Director: Michael J. Bassett
Cast: Sean Bean, Adelaide Clemens, Radha Mitchell, Carrie-Anne Moss, Malcolm McDowell, Martin Donovan, Heather Marks
RunTime: 1 hr 35 mins
Rating: NC-16 (Violence and Gore)
Released By: Shaw
Official Website: https://www.facebook.com/SilentHillRevelation
Opening Day: 6 December 2012
Synopsis: Heather Mason and her father have been on the run, always one step ahead of dangerous forces that she doesn't fully understand, Now on the eve of her 18th birthday, plagued by horrific nightmares and the disappearance of her father, Heather discovers she's not who she thinks she is. The revelation leads her deeper into a demonic world that threatens to trap her forever.
There are numerous reasons why you might not be able to remember the Silent Hill franchise – neither in its original videogame format nor its movie form – in a few years’ time. Once the subject of much critical praise, the horror videogame series has been worn down to a seemingly endless run of aimless spin-offs and imagination is quickly expiring. But the franchise has always been able to retain its fair share of rabid fans and wikis devoted to explaining every nook and cranny of its stories, for some reason, and that has automatically made it one of the most adaptation-worthy game series around. So now we have arrived at the second Silent Hill movie.
You might wonder if it’s for better or for worse, but there’s never much time in Revelation 3D for you to put that thought into serious consideration. Michael J. Bassett, taking over directing duties from Christophe Gans who helmed the 2006 original, rudely pushes viewers into a hellhole of ominously charged imagery even before you’re introduced to any sort of exposition. If you’re not used to this confusing watch-first-and-I-will-explain-later style of filmmaking, then you had better conform yourself to it as quickly as possible or you might experience more difficulties in watching the movie. The narrative is delivered in untidy chunks, succeeding only in exacerbating an already garbled plot and breaking the momentum of the action.
Much of this narrative surrounds a certain Heath Mason, who is constantly moving house and changing identities in order to escape capture by the ‘Order of Valtiel’. Not that she needs any reminder of danger, but daily nightmares and lingering suspicions of her nightmares being real certainly don’t help. She is forced to confront her fears when her father is kidnapped under mysterious circumstances one day. To rescue her father, she needs to venture into Silent Hill, the abandoned town that is forever blanketed in falling ashes and fog, and retrieve the ‘Seal of Metatron’ from a lunatic tucked away in a crumbling asylum.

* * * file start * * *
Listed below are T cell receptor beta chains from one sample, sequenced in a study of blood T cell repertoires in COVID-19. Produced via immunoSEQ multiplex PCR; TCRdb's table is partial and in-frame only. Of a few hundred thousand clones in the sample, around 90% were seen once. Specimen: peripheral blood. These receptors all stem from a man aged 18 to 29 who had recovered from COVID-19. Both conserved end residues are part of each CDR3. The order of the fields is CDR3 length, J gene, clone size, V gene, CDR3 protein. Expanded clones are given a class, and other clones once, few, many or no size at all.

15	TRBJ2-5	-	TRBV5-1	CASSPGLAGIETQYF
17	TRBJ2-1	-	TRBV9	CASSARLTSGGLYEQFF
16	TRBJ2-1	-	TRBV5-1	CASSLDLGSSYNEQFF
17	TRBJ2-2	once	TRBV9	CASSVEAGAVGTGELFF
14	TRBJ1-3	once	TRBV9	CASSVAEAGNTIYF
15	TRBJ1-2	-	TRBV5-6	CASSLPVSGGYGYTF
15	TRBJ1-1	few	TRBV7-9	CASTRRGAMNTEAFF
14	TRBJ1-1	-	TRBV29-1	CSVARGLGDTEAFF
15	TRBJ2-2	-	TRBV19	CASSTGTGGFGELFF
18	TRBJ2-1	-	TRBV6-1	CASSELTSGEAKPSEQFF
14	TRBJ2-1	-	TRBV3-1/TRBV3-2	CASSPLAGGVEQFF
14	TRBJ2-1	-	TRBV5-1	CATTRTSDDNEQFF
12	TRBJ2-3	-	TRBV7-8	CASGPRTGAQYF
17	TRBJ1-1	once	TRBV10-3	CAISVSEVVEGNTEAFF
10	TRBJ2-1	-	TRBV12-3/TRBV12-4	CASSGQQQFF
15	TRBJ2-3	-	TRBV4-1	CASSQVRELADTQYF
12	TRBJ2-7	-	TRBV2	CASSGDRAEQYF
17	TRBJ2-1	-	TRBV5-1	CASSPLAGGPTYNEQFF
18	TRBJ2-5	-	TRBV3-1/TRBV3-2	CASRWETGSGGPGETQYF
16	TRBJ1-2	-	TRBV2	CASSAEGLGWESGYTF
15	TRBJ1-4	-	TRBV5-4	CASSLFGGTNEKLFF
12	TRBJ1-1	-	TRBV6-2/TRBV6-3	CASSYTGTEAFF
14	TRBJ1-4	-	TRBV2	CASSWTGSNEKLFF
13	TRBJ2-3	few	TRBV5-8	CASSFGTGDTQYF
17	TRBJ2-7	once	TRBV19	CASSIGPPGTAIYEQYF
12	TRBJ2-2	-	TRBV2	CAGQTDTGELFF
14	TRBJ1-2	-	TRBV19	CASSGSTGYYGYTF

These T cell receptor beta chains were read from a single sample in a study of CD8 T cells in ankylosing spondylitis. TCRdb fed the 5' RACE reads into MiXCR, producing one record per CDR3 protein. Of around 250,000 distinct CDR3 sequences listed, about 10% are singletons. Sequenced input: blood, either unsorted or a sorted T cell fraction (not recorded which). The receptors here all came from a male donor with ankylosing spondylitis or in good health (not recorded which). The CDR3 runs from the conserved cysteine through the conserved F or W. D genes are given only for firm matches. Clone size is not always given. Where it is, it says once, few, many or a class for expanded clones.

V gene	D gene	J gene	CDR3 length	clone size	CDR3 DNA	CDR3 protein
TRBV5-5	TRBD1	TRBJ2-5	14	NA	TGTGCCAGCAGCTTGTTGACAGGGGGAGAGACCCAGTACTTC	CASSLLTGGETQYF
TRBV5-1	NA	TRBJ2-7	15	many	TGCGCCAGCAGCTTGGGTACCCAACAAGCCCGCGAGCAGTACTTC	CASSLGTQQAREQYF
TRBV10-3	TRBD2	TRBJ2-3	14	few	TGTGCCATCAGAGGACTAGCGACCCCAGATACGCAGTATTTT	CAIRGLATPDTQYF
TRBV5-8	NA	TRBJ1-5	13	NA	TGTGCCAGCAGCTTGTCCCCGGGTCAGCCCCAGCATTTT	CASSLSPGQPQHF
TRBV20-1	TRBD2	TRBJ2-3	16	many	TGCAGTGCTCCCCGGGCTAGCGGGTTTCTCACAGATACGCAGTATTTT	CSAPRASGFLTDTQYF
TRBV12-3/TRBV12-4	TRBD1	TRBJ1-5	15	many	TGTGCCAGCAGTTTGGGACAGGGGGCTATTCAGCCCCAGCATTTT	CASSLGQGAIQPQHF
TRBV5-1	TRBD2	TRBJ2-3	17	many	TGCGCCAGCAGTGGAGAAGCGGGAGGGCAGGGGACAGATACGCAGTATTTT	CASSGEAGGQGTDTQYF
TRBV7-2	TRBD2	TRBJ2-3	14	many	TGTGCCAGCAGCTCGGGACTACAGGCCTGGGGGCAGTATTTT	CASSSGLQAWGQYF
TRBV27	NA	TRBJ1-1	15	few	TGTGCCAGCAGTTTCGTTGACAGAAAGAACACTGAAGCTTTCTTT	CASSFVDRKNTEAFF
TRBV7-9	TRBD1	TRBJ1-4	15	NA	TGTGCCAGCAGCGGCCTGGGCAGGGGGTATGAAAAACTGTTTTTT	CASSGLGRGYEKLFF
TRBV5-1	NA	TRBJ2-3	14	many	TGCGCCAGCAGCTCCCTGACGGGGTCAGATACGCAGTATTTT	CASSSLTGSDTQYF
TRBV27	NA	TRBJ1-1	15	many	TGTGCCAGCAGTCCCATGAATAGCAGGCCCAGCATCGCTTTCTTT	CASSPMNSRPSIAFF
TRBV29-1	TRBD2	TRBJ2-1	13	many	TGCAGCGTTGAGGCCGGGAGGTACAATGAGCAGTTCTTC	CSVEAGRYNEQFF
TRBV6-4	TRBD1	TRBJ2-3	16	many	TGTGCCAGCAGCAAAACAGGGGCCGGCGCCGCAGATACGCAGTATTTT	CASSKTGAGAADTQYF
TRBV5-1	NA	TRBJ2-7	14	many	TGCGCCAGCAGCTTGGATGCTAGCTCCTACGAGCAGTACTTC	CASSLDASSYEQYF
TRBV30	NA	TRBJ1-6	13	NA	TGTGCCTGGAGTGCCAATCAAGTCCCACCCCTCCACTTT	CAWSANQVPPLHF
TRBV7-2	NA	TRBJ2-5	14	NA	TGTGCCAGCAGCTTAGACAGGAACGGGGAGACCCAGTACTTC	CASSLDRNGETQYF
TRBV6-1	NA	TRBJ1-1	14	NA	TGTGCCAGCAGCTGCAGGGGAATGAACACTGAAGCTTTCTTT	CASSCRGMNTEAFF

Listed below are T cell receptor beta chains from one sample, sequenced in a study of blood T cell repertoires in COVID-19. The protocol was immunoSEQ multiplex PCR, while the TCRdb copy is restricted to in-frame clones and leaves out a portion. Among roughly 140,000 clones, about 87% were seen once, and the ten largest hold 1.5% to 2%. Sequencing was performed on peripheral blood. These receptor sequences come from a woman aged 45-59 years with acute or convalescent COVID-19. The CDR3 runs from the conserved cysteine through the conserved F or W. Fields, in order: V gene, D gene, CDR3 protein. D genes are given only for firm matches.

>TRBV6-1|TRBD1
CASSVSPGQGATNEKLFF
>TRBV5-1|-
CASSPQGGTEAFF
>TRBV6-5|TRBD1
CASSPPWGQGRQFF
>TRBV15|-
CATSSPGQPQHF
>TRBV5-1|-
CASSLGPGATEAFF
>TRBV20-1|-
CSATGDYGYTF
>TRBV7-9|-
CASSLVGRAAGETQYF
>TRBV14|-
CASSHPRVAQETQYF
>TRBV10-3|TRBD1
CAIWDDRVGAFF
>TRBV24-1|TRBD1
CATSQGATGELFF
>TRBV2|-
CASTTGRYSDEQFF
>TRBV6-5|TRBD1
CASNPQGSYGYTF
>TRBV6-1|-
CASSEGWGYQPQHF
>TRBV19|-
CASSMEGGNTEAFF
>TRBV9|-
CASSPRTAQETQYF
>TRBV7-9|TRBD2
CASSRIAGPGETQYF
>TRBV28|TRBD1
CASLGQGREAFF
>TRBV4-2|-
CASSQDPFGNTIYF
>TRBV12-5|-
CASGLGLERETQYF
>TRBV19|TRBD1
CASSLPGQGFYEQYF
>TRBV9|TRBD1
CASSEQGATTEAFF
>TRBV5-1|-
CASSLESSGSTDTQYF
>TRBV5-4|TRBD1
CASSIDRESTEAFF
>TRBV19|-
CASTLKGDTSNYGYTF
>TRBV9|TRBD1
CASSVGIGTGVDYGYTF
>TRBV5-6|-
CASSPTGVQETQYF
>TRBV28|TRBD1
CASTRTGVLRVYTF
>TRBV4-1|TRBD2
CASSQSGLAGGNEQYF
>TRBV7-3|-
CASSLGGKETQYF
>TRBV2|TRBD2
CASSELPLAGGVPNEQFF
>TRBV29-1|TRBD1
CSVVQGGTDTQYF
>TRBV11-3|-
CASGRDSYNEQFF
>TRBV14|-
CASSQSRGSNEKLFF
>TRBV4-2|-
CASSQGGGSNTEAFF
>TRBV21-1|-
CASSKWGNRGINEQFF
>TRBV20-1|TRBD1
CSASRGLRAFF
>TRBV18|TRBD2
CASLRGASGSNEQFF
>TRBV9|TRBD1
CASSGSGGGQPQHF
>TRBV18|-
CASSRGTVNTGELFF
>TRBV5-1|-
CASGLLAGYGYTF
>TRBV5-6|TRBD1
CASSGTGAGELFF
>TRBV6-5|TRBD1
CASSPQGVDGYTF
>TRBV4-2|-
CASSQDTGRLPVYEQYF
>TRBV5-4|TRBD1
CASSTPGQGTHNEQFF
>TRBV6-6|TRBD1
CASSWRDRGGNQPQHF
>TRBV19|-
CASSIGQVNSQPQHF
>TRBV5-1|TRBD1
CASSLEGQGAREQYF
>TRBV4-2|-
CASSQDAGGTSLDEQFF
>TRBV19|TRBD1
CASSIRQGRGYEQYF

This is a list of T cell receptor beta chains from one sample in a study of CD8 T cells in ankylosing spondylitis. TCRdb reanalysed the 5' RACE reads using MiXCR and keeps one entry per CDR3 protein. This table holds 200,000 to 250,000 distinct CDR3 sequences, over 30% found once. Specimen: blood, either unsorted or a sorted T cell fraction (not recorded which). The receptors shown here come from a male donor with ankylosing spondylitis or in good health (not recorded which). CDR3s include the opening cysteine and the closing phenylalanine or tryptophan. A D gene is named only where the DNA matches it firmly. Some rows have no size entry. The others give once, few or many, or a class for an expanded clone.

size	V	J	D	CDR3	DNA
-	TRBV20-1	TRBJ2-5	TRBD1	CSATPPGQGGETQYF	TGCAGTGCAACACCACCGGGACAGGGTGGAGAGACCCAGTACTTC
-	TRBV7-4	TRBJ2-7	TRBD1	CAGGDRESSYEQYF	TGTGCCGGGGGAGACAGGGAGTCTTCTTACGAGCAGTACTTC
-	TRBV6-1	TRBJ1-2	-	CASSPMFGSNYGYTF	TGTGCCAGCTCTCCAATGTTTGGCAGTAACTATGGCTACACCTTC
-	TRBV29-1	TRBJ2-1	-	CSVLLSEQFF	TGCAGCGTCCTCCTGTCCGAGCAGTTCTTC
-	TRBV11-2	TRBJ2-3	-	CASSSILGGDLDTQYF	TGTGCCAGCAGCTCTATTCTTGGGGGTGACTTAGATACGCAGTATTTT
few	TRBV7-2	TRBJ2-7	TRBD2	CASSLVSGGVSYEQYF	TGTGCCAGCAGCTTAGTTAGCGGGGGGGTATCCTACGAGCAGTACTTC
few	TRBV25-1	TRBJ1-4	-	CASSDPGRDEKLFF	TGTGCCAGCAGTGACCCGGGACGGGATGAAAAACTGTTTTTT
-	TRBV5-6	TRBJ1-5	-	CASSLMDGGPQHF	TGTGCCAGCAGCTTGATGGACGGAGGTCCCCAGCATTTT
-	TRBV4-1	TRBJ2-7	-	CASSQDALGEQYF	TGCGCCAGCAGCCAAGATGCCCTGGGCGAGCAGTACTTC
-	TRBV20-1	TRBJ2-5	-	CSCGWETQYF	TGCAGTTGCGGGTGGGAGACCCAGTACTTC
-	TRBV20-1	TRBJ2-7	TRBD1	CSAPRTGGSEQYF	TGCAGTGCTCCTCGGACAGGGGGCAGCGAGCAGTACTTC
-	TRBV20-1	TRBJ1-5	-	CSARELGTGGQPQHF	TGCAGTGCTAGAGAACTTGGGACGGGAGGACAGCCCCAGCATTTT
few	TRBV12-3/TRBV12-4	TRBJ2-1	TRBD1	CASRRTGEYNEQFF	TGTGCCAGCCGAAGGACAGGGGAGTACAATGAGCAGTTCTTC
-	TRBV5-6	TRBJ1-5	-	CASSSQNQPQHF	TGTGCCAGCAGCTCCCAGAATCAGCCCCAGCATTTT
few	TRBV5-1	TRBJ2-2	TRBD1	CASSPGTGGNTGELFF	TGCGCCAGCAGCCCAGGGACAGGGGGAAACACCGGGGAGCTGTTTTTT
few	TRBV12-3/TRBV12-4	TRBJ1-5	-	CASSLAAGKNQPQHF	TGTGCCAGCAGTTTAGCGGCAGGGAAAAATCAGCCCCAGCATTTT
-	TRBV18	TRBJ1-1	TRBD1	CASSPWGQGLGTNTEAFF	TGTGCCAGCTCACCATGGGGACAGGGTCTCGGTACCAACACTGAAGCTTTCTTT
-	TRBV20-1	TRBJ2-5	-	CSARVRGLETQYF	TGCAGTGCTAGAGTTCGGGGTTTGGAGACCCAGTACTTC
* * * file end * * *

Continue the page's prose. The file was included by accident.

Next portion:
If all these terms and plot points sound like nonsense to you, or if you don’t know what Silent Hill is or why its former residents deserted it, then you have either discovered Revelation 3D’s biggest problem or found out that the movie isn’t intended for you. It feels less like a proper movie and more like glorified fan fiction, shaped into a CG heavy spectacle by the most obtuse of directions. An explicit understanding of the game’s lore or the 2006 original (which I suspect that everyone except the most enthusiastic of Silent Hill fans would have already forgotten) is required even if you want only half the enjoyment Revelation 3D offers.
Which is to say Revelation 3D isn’t a great movie. To even call it bad would be generous. Michael J. Bassett certainly knows his way around constructing fantastical 3D worlds, and if the swirling ashes that seem to literally envelop the viewers are of any indication, it also means that he’s capable of delivering visual effects with the kind of technical élan that has so far eluded most filmmakers. Yet he drops the ball on what made the original so occasionally fun: tension. Mason might have been unprepared for the situation, but she never feels like she could be in any immediate danger. Instead, we are left to gawk at the parade of monsters going through their paces.
When all is said, the only thing that remains to be decided is whether you need to watch Revelation 3D. Unless you’re really committed to the videogame, it’s pointless to bother watching the movie. The 2006 original offered the novel sight of Silent Hill on the big screen, showered in a compelling story intertwined with the action and a drawn-out, but intense conclusion. Six years on, this half-hearted sequel is now low on novelty and even lower on enjoyment. Revelation 3D is a forgettable mess, lacking in every aspect save the 3D visual effects. Another sequel is not necessary but if Hollywood trends are to be believed, the Silent Hill movie franchise may yet turn into the next Resident Evil.
(This garbled sequel to 2006’s Silent Hill is a forgettable mess that will only interest the most fervent of the horror videogame franchise’s fans)
Review by Loh Yong Jian